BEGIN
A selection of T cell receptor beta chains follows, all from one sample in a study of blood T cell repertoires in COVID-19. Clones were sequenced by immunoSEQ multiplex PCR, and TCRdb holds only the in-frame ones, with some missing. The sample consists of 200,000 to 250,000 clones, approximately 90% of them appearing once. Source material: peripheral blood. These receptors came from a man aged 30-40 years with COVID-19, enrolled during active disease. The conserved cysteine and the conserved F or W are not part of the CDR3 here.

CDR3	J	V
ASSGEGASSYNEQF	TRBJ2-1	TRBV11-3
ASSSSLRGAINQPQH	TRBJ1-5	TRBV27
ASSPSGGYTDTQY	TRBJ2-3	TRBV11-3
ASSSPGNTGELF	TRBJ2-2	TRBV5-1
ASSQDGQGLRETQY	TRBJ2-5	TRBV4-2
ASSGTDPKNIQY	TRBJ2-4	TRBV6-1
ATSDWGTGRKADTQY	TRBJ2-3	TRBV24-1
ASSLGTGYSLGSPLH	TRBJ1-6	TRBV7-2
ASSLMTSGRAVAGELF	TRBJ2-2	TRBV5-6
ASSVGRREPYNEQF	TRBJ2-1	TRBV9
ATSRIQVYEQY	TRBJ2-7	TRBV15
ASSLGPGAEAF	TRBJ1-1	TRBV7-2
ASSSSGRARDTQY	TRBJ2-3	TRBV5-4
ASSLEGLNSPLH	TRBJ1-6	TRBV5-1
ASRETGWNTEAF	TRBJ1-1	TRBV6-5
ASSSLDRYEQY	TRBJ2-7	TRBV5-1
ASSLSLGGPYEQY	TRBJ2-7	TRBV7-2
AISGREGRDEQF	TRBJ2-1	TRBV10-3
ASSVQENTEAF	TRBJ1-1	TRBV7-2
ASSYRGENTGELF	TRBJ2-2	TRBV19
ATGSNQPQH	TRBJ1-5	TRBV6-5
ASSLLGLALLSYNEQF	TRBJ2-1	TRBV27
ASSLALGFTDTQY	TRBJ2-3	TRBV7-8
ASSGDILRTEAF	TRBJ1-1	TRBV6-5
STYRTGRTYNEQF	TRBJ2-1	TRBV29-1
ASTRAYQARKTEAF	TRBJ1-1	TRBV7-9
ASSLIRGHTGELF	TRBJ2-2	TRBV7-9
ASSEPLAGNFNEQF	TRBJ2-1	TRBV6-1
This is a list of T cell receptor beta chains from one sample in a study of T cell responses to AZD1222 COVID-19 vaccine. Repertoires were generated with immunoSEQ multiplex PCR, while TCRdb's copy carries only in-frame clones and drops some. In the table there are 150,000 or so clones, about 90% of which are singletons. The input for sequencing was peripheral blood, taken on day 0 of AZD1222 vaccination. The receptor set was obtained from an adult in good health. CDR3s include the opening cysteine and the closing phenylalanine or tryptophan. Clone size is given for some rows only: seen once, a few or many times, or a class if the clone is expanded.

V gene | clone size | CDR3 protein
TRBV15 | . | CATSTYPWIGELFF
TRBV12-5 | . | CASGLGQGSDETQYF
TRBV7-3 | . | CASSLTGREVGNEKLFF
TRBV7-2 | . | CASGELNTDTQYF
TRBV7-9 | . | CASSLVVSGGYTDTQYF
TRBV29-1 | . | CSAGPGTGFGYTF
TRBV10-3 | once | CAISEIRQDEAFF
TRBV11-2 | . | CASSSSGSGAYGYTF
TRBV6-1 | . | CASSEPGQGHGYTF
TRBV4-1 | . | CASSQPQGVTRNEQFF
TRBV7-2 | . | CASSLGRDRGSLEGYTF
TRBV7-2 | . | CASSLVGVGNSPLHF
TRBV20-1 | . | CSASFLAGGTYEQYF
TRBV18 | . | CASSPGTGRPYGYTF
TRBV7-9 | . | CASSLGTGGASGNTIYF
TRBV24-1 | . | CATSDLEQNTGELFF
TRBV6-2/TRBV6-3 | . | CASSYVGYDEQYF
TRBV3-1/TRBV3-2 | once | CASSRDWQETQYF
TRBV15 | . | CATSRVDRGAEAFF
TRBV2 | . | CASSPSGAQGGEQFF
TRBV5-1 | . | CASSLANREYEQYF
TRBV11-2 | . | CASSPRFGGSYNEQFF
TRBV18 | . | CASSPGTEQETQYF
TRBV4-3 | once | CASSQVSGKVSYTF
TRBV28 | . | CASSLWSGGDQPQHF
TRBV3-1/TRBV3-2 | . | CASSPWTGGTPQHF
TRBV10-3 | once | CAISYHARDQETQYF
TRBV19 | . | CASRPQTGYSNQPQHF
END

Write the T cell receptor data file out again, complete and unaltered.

A selection of T cell receptor beta chains follows, all from one sample in a study of blood T cell repertoires in COVID-19. Clones were sequenced by immunoSEQ multiplex PCR, and TCRdb holds only the in-frame ones, with some missing. The sample consists of 200,000 to 250,000 clones, approximately 90% of them appearing once. Source material: peripheral blood. These receptors came from a man aged 30-40 years with COVID-19, enrolled during active disease. The conserved cysteine and the conserved F or W are not part of the CDR3 here.

CDR3	J	V
ASSGEGASSYNEQF	TRBJ2-1	TRBV11-3
ASSSSLRGAINQPQH	TRBJ1-5	TRBV27
ASSPSGGYTDTQY	TRBJ2-3	TRBV11-3
ASSSPGNTGELF	TRBJ2-2	TRBV5-1
ASSQDGQGLRETQY	TRBJ2-5	TRBV4-2
ASSGTDPKNIQY	TRBJ2-4	TRBV6-1
ATSDWGTGRKADTQY	TRBJ2-3	TRBV24-1
ASSLGTGYSLGSPLH	TRBJ1-6	TRBV7-2
ASSLMTSGRAVAGELF	TRBJ2-2	TRBV5-6
ASSVGRREPYNEQF	TRBJ2-1	TRBV9
ATSRIQVYEQY	TRBJ2-7	TRBV15
ASSLGPGAEAF	TRBJ1-1	TRBV7-2
ASSSSGRARDTQY	TRBJ2-3	TRBV5-4
ASSLEGLNSPLH	TRBJ1-6	TRBV5-1
ASRETGWNTEAF	TRBJ1-1	TRBV6-5
ASSSLDRYEQY	TRBJ2-7	TRBV5-1
ASSLSLGGPYEQY	TRBJ2-7	TRBV7-2
AISGREGRDEQF	TRBJ2-1	TRBV10-3
ASSVQENTEAF	TRBJ1-1	TRBV7-2
ASSYRGENTGELF	TRBJ2-2	TRBV19
ATGSNQPQH	TRBJ1-5	TRBV6-5
ASSLLGLALLSYNEQF	TRBJ2-1	TRBV27
ASSLALGFTDTQY	TRBJ2-3	TRBV7-8
ASSGDILRTEAF	TRBJ1-1	TRBV6-5
STYRTGRTYNEQF	TRBJ2-1	TRBV29-1
ASTRAYQARKTEAF	TRBJ1-1	TRBV7-9
ASSLIRGHTGELF	TRBJ2-2	TRBV7-9
ASSEPLAGNFNEQF	TRBJ2-1	TRBV6-1
This is a list of T cell receptor beta chains from one sample in a study of T cell responses to AZD1222 COVID-19 vaccine. Repertoires were generated with immunoSEQ multiplex PCR, while TCRdb's copy carries only in-frame clones and drops some. In the table there are 150,000 or so clones, about 90% of which are singletons. The input for sequencing was peripheral blood, taken on day 0 of AZD1222 vaccination. The receptor set was obtained from an adult in good health. CDR3s include the opening cysteine and the closing phenylalanine or tryptophan. Clone size is given for some rows only: seen once, a few or many times, or a class if the clone is expanded.

V gene | clone size | CDR3 protein
TRBV15 | . | CATSTYPWIGELFF
TRBV12-5 | . | CASGLGQGSDETQYF
TRBV7-3 | . | CASSLTGREVGNEKLFF
TRBV7-2 | . | CASGELNTDTQYF
TRBV7-9 | . | CASSLVVSGGYTDTQYF
TRBV29-1 | . | CSAGPGTGFGYTF
TRBV10-3 | once | CAISEIRQDEAFF
TRBV11-2 | . | CASSSSGSGAYGYTF
TRBV6-1 | . | CASSEPGQGHGYTF
TRBV4-1 | . | CASSQPQGVTRNEQFF
TRBV7-2 | . | CASSLGRDRGSLEGYTF
TRBV7-2 | . | CASSLVGVGNSPLHF
TRBV20-1 | . | CSASFLAGGTYEQYF
TRBV18 | . | CASSPGTGRPYGYTF
TRBV7-9 | . | CASSLGTGGASGNTIYF
TRBV24-1 | . | CATSDLEQNTGELFF
TRBV6-2/TRBV6-3 | . | CASSYVGYDEQYF
TRBV3-1/TRBV3-2 | once | CASSRDWQETQYF
TRBV15 | . | CATSRVDRGAEAFF
TRBV2 | . | CASSPSGAQGGEQFF
TRBV5-1 | . | CASSLANREYEQYF
TRBV11-2 | . | CASSPRFGGSYNEQFF
TRBV18 | . | CASSPGTEQETQYF
TRBV4-3 | once | CASSQVSGKVSYTF
TRBV28 | . | CASSLWSGGDQPQHF
TRBV3-1/TRBV3-2 | . | CASSPWTGGTPQHF
TRBV10-3 | once | CAISYHARDQETQYF
TRBV19 | . | CASRPQTGYSNQPQHF